Our minds on media.

Musings on the effects of media on cognition.

A Stray Shopping Cart Safari

Now and then, for creative purposes, I need to stray a little ways away from the stated theme of Banapana: “Our Minds on Media.” I also find that some of the subjects I write about, like advertising, and putting microchips in our brains gives me agita. I need a break if I’m going to keep consistently writing. And I’m not entirely sure that Marshall McLuhan would not argue that shopping carts are a medium. He made the argument that the wheel was a technological extension of the foot and therefore a medium. Does this not make the shopping cart an extension then of the foot and back. If human history had taken some different development track in which we never developed a consumer culture—a really difficult hypothetical for me to imagine—would the shopping cart even exist? It’s an artifact of us, but also our economy.

And what happens to these artifacts of economy in nature? To answer that question, it is best to turn to “The Stray Shopping Carts of Eastern North America” by Julian Montague.

This beautiful tome is either the result of a sincere artist or a wry comedian; I’m honestly not sure which. Upon receiving this as a Christmas gift from my sister, I was immediately reminded of books like “How to Sharpen Pencils: A Practical & Theoretical Treatise on the Artisanal Craft of Pencil Sharpening for Writers, Artists, Contractors, Flange Turners, Anglesmiths, & Civil Servants”—whew!—by David Rees. When I first randomly encountered this book at Powell’s Bookstore, I was angry and pulled it off the shelf and rifled through it with fury. This artisanal crap had gone too far! Then, I found the chapter on how to break into a friend’s place and sharpen their pencils and the word “SATIRE” blinked on and off in my vision. Mr. Rees is willing to wink at the audience to let us know what’s up. Mr. Montague, on the other hand, doesn’t flinch. Reading the Afterword, one finds that this is serious social commentary. No offense to him, I can’t help but read it as dry wit and I find it hilarious.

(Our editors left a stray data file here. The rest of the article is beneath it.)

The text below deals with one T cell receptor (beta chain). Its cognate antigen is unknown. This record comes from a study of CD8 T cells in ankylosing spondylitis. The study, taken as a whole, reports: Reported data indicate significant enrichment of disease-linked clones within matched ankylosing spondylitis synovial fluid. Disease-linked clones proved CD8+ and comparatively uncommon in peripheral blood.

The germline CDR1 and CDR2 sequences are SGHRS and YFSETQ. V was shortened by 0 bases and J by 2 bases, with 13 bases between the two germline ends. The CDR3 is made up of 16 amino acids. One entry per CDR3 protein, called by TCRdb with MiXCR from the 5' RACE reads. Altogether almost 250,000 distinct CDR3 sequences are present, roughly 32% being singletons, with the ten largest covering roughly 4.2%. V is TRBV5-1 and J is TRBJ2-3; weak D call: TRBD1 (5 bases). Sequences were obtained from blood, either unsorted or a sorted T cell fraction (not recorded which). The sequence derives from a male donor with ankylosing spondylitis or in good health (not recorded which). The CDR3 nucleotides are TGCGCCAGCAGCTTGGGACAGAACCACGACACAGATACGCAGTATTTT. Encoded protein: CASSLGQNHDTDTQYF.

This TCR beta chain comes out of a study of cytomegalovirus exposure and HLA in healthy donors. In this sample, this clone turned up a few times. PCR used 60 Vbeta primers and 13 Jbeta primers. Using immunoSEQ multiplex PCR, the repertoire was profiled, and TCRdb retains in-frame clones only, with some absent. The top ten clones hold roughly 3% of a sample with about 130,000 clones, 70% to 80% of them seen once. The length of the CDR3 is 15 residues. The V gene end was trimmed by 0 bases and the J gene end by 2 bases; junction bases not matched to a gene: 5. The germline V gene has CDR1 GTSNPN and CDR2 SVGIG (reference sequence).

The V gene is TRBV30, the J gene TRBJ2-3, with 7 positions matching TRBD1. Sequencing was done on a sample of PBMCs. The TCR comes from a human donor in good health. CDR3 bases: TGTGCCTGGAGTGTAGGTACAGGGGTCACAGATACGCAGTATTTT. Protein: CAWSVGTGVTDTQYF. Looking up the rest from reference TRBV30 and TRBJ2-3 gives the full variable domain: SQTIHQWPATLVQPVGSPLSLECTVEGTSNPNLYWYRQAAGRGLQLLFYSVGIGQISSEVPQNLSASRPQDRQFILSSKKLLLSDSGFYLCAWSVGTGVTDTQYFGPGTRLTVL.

The book is gorgeous.

There are simple and easy-to-read diagrams to determine the type of stray you have documented.

There are lots of photos of shopping carts in various situations.

I adore the fact that it presents a sincere identification system. This accomplishes two things. One, it presents an opportunity for the author to show a lot of photos of shopping carts that are not just a random collection. The overlay of logic helps to give reason and order to the collection. Like a Linnaean taxonomy system, any one can present a pile of animal photographs, but placing them in relation to one another makes it an investigation. Two, (and I think this may be an unintended result) it makes for a great safari guide!

So, book and phone in hand, I headed to the nearest supermarket near me. My first encounter was to be expected. I had merely parked in the grocery store parking lot and immediately I found three Class A, false strays.

Two large and one small false strays of Type 1. Close false.

From there, I ventured into the surrounding woods behind the supermarket complex. Not surprisingly, within 200 yards of the main parking lot, I discovered this specimen. According to the guide, since this cart is within “two blocks” it should be categorized as a close false. However, an examination of the close false carts in the above photo reveals green handles and seat flaps. This might indicate that the cart in the woods is from elsewhere. So, at the moment, the categorization of this stray cart remains fuzzy to me. I intend to check on it again in a matter of weeks.

A clearly abandoned stray filled with kitty litter. Note that there is no branding on the cart.

Thanks to the early work of Julian Montague and his stray shopping cart project I hope to further my own research to other shopping complexes in the area and find more strays. Stray shopping cart safaris such as these can take hours of time and careful orienteering when looking for the truly outlying stray. Luckily, unlike many fauna, stray carts do not spook easily. I’ll return with more updates as the hunt progresses. Until then, happy shopping!

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